I'm probably going to overlap with some of the good advice that others have already given, but here are my two cents. I also came to SLP Land from outside the field, so I had to decide between doing a postbac and applying for 3 year masters programs. Initially, 3 year masters programs were the obvious choice, because they come with a guarantee of a masters degree. Very shortly after I started researching those programs, though, I fell in love with a guy who was geographically bound to Seattle. It seemed against "the rules of feminism" (thanks, Gretchen Wieners) to make such an important life choice for a man, no matter how strongly I felt about him. Also, I was 30, divorced, and had been around the block enough to know that not every relationship works out. I felt really torn. It eventually occurred to me that a postbac year would buy me time to see how things unfolded in my personal life, while also allowing me to gain research and volunteer experience (being a total newbie to the field). I reasoned that I'd only have MORE options with a CSD degree under my belt -- the postbac could improve my odds for the UW grad program (in order to stay in Seattle) OR I could apply anywhere else I wanted (including the 2 year versions of the 3 year programs I'd been considering). It seemed like the postbac was a low risk, potentially high reward option... so I chose it.
That said, I'm more than halfway through the postbac, and I can admit that there have been pros and cons. Here are a few I can think of right now:
1) I formed solid relationships with the faculty. Since I'd been out of school for 7 years and was coming from a totally different field, I wouldn't have had strong LORs without that component.
2) I got research experience that is only available to current students.
3) There were student loans available for at least part of the tuition expenses, vs. presumably paying out of pocket for online courses.
4) I got a solid foundation in CSD. Since I will have clinic clients in my very first semester of grad school this fall, I am super grateful for that. I probably wouldn't have felt prepared for the clinic without the coursework I've taken over the past year.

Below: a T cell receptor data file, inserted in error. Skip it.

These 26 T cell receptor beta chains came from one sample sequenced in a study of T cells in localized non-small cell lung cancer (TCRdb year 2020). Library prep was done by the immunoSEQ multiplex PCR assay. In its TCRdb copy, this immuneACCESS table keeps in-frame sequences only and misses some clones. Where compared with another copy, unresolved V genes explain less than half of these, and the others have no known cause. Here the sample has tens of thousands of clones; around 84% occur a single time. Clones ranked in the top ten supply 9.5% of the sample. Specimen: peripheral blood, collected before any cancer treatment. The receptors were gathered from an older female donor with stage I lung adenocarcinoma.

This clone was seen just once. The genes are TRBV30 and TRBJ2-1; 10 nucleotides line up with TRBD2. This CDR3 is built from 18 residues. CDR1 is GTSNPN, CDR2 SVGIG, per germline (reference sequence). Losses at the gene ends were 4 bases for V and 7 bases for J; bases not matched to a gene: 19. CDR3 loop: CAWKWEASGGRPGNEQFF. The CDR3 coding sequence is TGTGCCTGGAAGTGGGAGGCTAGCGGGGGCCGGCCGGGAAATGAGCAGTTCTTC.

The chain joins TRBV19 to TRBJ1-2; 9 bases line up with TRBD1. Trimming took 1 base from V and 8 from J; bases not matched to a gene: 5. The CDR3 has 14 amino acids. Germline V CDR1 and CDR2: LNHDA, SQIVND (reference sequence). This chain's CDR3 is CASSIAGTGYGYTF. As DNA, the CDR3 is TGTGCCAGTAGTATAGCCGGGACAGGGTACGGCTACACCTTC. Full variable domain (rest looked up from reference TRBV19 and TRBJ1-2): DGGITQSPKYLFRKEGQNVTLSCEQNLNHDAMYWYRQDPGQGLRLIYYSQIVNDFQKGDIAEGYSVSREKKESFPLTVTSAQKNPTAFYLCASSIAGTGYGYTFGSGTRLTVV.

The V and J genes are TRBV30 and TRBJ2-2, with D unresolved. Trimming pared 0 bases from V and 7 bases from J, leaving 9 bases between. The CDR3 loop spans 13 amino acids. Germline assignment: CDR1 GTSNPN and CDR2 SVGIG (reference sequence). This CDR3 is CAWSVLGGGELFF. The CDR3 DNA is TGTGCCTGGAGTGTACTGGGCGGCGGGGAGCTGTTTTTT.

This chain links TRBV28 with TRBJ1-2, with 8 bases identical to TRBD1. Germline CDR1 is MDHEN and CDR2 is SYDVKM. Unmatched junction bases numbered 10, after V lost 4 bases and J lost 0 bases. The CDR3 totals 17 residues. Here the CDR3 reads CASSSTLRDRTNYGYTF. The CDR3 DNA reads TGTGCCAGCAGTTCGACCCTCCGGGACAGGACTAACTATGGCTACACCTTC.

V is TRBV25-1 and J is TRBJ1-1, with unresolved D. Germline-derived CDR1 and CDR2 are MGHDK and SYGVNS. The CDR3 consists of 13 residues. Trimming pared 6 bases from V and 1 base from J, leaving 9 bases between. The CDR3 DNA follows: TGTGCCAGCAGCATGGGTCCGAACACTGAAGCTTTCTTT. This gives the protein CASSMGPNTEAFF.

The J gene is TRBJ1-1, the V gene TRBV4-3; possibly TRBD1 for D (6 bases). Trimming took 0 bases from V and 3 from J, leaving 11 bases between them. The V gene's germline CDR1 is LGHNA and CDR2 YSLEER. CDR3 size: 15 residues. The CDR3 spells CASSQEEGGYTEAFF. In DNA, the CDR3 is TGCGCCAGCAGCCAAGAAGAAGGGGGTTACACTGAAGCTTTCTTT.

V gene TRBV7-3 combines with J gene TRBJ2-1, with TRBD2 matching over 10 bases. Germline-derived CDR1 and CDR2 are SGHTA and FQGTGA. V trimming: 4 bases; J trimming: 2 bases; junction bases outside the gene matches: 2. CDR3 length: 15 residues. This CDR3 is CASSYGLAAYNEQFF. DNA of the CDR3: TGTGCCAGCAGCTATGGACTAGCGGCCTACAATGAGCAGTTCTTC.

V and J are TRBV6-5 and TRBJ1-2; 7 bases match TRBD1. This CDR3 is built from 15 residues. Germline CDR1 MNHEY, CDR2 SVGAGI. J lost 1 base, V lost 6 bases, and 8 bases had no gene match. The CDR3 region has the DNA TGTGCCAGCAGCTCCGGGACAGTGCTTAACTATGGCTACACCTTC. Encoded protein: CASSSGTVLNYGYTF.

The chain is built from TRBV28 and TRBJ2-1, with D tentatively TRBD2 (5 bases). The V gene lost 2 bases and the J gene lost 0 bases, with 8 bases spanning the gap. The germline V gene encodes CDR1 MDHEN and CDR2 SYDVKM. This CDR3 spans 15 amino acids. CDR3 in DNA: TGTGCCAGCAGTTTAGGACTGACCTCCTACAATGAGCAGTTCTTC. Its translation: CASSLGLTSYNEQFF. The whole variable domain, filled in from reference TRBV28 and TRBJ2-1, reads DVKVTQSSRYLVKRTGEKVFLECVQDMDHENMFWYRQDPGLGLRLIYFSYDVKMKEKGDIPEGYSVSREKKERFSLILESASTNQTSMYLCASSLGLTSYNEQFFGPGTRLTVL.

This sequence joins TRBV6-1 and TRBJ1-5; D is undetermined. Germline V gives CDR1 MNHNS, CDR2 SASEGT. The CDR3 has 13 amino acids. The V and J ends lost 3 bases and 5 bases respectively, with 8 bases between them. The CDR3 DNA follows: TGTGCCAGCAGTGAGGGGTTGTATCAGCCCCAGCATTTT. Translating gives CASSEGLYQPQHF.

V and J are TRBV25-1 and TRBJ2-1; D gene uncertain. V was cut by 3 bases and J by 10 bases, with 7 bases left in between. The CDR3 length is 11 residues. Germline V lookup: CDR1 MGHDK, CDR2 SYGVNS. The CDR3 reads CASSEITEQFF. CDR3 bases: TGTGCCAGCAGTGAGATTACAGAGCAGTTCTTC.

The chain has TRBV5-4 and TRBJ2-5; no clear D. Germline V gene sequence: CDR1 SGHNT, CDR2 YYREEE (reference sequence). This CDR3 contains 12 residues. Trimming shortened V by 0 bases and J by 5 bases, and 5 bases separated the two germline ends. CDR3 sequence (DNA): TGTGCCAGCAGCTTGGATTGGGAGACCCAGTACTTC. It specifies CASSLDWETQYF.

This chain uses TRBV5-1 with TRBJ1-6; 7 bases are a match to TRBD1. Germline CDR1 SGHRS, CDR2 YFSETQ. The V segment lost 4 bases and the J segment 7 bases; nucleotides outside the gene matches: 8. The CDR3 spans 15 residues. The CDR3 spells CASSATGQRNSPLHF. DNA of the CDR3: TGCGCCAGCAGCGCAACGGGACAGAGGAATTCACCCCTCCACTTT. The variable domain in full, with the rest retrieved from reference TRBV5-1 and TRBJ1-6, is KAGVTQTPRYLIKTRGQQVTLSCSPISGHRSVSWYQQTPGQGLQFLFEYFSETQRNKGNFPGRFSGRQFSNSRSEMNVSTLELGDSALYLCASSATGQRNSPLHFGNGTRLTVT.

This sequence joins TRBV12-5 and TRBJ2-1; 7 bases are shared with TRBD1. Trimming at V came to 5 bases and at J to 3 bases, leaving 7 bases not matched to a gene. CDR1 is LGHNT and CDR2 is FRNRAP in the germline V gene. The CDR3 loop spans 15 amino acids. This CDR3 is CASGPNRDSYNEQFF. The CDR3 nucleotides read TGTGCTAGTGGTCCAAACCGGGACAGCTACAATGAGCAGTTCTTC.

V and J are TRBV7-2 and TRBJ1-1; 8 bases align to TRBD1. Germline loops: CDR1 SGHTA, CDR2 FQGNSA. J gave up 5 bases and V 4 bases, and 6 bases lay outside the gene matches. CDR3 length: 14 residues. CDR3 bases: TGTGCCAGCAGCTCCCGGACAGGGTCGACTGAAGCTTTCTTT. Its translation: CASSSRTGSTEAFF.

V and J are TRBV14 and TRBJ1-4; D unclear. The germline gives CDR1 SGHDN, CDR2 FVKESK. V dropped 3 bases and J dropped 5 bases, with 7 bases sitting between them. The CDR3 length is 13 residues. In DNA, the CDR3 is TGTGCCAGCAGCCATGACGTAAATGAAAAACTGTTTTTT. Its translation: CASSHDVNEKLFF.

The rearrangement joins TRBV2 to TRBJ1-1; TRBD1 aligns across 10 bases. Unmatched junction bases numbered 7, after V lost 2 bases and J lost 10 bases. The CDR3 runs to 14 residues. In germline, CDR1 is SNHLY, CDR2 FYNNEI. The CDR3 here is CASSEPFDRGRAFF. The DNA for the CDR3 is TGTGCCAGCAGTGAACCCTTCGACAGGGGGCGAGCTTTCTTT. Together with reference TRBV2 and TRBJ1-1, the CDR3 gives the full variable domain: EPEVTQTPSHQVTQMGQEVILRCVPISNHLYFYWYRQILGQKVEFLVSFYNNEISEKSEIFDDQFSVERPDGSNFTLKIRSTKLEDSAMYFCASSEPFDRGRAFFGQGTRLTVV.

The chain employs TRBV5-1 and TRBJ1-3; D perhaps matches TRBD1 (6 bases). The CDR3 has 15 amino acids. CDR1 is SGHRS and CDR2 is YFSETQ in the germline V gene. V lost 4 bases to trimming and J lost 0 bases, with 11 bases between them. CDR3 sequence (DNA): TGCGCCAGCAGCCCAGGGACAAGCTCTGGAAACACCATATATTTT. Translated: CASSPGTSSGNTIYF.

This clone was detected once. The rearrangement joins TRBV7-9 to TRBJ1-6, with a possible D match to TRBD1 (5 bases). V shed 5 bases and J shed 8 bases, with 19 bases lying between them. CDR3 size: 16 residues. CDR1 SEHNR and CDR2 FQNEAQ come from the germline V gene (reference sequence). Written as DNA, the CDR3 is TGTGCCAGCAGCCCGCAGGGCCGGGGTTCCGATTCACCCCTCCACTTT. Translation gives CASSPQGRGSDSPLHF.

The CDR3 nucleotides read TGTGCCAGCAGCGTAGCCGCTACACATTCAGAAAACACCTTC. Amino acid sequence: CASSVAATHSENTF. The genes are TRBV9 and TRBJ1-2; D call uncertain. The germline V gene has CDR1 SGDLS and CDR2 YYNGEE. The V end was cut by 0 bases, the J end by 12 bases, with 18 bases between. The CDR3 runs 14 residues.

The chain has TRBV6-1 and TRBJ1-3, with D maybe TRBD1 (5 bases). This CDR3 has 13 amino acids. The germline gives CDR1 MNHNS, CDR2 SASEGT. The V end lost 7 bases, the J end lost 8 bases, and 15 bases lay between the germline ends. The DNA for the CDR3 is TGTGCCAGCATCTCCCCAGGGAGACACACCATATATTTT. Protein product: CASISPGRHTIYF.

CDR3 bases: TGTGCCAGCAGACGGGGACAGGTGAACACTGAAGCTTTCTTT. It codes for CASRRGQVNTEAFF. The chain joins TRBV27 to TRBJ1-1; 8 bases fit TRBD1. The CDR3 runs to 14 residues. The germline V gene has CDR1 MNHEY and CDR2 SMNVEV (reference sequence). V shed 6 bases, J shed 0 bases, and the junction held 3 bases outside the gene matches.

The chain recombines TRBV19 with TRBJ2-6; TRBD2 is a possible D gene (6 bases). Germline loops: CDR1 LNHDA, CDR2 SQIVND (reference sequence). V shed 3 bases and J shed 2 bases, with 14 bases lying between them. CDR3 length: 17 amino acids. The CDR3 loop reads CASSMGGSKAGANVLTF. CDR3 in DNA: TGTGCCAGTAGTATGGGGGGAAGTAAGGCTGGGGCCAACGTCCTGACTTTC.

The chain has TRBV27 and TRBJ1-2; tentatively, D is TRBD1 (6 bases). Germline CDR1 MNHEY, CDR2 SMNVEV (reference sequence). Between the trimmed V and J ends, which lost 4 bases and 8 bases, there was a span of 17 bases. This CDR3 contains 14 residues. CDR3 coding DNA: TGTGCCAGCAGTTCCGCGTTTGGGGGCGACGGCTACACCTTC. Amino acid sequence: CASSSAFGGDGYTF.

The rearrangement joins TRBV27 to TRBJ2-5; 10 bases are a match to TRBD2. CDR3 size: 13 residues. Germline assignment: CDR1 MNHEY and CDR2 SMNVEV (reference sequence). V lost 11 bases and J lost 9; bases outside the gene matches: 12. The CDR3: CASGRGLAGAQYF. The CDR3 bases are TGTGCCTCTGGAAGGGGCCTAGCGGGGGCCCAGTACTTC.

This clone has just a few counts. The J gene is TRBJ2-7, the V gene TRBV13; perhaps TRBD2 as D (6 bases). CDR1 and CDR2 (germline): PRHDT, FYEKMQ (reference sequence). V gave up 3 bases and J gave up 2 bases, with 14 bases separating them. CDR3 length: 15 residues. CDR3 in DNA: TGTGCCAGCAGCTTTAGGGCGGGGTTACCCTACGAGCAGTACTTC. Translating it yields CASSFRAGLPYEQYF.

1) There is no guarantee of UW grad admission. They definitely give you more consideration as a postbac, but some members of my cohort were waitlisted or straight up not accepted, and that sucks. You only get 2 quarters (~6 months) before your grad application is due, so I felt like I had to be PERFECT the entire time. If you're Type A, it's a relatively competitive, high pressure situation. After I applied, I was stressed out of my mind waiting for my admissions decision.
2) You'll end up paying for a lot of classes that most schools don't require, especially on the audiology/hearing side of things. Since postbacs pay per credit, it can be very frustrating to consider that you're stuck paying $1700 for a class that isn't required anywhere else, but is required for your degree.
3) It's expensive to be in school full time, and student loans will only cover $12,500 of the tuition cost. If I had known that before I enrolled, I may have decided to keep working and go the online postbac/prereq route. Then again, I would have had to pay everything out of pocket, so... Who knows. I guess my point is, a 3 year grad program may give you more funding options than the postbac does.
Regardless of the drawbacks, I'm really glad I did the postbac. I was accepted to the Core program, which means I can keep living with my incredible boyfriend (still head over heels!) here in the Emerald City. It also means in-state tuition, ongoing research opportunities, continued relationships with faculty members, and hopefully the opportunity to make connections that will lead to a future job in the city I intend to continue calling home. It's perfectly acceptable to consider your whole life when you're making a choice like this, and that includes your relationship. (I love love love that 'Lean In' tidbit that @schwastressed shared. I would have lost my mind without my boyfriend's support.)
TL;DR: Personally, I think the postbac is low risk. It will probably only make your application stronger, and it may give you time to see how your long distance relationship unfolds. BUT if the idea of applying for grad schools again next year is going to stress you out, or if you will be haunted by letting go of a sure thing now.... go with the sure thing.